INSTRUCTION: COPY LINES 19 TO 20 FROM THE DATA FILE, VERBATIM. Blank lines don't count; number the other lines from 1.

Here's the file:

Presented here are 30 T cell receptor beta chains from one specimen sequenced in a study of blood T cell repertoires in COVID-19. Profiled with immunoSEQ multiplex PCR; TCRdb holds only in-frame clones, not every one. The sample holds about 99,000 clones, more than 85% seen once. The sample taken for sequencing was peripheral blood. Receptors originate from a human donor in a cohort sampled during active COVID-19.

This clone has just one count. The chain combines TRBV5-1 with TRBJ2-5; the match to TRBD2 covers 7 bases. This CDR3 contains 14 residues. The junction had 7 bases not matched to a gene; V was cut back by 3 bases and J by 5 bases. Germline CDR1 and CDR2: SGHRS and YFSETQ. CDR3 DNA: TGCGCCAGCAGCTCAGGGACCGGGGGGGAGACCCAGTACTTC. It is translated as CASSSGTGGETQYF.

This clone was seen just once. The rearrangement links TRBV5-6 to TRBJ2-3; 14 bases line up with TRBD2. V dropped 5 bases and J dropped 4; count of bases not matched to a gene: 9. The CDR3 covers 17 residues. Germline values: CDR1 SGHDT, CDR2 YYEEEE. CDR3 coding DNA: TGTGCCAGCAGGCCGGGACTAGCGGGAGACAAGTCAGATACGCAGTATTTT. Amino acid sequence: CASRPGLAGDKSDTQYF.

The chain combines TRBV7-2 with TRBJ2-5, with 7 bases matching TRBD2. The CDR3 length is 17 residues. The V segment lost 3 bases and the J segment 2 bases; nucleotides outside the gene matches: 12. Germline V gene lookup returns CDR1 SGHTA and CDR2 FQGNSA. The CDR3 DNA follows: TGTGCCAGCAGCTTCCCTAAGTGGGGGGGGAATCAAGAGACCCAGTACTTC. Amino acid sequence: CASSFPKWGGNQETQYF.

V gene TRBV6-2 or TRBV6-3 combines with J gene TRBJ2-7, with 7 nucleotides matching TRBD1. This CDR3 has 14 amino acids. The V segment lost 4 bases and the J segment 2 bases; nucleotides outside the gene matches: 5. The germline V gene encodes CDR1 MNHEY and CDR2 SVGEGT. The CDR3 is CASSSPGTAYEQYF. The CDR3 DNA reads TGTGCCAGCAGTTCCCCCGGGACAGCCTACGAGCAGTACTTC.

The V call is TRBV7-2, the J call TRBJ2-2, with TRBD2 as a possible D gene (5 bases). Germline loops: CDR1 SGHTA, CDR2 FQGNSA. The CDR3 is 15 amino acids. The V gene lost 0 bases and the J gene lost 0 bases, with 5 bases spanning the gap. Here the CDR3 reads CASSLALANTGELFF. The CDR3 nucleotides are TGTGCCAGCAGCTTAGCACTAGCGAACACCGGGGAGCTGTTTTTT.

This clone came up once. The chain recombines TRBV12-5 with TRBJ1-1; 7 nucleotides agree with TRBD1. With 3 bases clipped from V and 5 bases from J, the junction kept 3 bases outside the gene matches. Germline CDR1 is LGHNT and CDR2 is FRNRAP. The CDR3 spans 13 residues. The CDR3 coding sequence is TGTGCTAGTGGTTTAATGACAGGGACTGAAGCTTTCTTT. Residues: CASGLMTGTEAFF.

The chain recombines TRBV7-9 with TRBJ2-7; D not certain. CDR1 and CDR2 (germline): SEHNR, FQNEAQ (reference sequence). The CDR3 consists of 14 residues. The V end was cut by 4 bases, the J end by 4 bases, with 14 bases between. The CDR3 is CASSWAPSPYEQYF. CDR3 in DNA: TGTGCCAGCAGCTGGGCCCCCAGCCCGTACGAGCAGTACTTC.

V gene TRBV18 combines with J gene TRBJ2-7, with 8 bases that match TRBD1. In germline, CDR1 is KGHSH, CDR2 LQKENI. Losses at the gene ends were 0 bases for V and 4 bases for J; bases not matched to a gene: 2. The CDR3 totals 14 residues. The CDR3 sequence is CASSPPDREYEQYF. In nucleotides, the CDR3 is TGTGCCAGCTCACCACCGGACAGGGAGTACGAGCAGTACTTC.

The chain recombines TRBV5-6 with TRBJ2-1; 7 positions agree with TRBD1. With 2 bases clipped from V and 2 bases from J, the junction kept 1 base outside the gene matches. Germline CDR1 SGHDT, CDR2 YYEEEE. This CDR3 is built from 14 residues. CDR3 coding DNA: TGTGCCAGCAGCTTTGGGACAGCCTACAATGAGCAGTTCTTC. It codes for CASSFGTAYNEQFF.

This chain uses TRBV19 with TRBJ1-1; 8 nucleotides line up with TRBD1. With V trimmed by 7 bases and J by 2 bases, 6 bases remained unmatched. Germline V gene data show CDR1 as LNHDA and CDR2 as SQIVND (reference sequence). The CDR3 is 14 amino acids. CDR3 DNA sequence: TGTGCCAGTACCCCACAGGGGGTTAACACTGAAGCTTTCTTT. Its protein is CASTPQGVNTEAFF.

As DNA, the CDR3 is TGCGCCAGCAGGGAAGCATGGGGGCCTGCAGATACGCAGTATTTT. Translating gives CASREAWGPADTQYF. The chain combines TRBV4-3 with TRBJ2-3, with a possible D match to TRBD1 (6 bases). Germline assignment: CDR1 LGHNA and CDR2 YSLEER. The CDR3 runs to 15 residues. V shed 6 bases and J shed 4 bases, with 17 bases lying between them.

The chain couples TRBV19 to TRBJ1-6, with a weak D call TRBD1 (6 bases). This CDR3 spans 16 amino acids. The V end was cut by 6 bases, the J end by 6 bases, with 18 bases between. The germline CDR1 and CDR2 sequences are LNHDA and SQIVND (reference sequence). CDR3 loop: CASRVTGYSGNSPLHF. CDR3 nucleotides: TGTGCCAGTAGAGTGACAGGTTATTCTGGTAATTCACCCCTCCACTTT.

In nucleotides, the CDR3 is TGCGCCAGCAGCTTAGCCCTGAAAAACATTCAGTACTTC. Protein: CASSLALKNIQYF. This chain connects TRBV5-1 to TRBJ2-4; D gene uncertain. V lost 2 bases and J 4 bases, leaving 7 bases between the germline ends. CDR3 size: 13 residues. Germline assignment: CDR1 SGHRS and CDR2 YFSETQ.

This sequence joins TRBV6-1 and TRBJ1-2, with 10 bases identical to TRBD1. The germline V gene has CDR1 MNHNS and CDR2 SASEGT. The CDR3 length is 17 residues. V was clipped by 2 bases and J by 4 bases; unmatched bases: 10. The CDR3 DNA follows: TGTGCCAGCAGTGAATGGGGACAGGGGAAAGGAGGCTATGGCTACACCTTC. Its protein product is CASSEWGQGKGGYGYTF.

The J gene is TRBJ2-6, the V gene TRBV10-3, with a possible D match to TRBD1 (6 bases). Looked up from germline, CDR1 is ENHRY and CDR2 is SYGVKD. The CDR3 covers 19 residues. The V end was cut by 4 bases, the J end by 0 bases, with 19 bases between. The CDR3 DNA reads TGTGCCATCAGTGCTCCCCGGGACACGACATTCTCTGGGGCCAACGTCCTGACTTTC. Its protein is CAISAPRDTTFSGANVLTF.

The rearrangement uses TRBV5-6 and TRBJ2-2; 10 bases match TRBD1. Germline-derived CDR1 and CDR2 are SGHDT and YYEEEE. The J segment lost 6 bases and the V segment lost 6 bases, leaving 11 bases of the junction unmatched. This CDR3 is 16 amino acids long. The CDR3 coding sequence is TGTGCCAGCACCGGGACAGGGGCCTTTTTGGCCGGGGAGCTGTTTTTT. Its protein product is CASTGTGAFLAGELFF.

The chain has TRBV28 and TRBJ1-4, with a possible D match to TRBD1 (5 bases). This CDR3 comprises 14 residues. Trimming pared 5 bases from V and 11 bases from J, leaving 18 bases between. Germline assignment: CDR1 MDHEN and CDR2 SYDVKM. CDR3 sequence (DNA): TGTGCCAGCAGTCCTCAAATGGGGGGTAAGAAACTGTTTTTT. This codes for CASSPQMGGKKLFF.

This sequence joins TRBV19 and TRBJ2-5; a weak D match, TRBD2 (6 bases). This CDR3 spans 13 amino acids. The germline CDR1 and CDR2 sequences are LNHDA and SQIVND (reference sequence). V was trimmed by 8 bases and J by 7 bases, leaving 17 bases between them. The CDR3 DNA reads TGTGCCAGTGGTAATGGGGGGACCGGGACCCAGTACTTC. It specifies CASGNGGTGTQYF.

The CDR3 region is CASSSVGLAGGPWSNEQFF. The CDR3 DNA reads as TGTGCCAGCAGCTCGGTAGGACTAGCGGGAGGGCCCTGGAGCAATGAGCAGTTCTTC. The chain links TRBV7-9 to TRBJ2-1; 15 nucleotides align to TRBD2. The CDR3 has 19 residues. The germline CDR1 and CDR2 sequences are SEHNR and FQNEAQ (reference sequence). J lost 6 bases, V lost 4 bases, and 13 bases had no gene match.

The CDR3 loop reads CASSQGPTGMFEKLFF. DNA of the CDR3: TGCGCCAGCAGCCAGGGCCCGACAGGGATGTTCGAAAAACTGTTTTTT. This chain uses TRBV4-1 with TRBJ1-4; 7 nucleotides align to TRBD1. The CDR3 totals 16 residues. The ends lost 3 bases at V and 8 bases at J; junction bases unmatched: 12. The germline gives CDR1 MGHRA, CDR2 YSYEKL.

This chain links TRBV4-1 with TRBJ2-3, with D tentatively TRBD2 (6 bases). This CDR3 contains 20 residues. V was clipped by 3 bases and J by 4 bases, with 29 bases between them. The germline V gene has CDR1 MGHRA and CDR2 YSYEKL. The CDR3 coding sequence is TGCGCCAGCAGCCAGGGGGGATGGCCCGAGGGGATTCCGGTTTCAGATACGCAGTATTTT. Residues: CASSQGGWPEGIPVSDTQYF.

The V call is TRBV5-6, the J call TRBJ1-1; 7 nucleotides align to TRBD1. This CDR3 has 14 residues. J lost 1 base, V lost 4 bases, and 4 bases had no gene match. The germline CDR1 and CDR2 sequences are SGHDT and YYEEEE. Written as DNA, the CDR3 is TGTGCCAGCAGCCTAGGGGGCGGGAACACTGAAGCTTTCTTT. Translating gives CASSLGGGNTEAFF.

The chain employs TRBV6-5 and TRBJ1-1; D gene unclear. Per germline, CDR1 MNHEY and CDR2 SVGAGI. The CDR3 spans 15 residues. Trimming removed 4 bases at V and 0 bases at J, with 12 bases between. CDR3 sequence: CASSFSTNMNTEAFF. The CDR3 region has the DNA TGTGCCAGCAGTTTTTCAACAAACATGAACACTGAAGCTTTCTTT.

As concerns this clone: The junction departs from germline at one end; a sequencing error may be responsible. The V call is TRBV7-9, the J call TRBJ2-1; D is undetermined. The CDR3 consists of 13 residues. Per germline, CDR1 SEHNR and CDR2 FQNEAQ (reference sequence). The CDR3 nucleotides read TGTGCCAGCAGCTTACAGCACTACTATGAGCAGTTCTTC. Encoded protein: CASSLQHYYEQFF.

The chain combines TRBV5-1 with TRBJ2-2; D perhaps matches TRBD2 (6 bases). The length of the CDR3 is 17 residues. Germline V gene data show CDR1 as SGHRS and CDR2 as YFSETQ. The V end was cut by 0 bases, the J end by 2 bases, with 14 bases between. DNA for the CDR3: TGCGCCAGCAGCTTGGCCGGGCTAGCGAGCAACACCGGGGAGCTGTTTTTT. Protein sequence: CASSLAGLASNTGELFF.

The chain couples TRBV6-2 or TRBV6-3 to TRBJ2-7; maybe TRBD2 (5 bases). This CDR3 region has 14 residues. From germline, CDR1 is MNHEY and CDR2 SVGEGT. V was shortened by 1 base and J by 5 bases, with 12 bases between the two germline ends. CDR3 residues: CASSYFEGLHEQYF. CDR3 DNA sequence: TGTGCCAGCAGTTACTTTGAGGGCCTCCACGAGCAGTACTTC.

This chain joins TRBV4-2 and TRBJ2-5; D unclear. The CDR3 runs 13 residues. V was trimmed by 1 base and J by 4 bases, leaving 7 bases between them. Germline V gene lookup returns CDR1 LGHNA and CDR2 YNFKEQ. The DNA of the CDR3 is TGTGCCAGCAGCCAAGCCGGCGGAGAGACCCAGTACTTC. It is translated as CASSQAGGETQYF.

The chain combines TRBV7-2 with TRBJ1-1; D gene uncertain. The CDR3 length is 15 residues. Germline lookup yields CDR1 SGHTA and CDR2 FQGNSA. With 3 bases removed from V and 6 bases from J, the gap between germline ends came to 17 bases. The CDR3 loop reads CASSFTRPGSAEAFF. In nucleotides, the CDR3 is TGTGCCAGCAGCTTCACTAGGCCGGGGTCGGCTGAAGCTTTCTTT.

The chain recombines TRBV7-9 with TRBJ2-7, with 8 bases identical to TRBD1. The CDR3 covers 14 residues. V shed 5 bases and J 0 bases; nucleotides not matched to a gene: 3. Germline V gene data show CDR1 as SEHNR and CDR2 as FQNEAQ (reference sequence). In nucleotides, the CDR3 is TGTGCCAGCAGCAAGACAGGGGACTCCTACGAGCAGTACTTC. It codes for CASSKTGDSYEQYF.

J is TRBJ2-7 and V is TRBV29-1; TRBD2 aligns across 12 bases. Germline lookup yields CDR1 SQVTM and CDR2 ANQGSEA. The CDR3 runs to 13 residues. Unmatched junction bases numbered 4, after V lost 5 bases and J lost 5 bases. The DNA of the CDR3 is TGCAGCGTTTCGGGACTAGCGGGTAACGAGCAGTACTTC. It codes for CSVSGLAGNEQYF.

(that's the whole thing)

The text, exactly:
This sequence joins TRBV19 and TRBJ2-5; a weak D match, TRBD2 (6 bases). This CDR3 spans 13 amino acids. The germline CDR1 and CDR2 sequences are LNHDA and SQIVND (reference sequence). V was trimmed by 8 bases and J by 7 bases, leaving 17 bases between them. The CDR3 DNA reads TGTGCCAGTGGTAATGGGGGGACCGGGACCCAGTACTTC. It specifies CASGNGGTGTQYF.

The CDR3 region is CASSSVGLAGGPWSNEQFF. The CDR3 DNA reads as TGTGCCAGCAGCTCGGTAGGACTAGCGGGAGGGCCCTGGAGCAATGAGCAGTTCTTC. The chain links TRBV7-9 to TRBJ2-1; 15 nucleotides align to TRBD2. The CDR3 has 19 residues. The germline CDR1 and CDR2 sequences are SEHNR and FQNEAQ (reference sequence). J lost 6 bases, V lost 4 bases, and 13 bases had no gene match.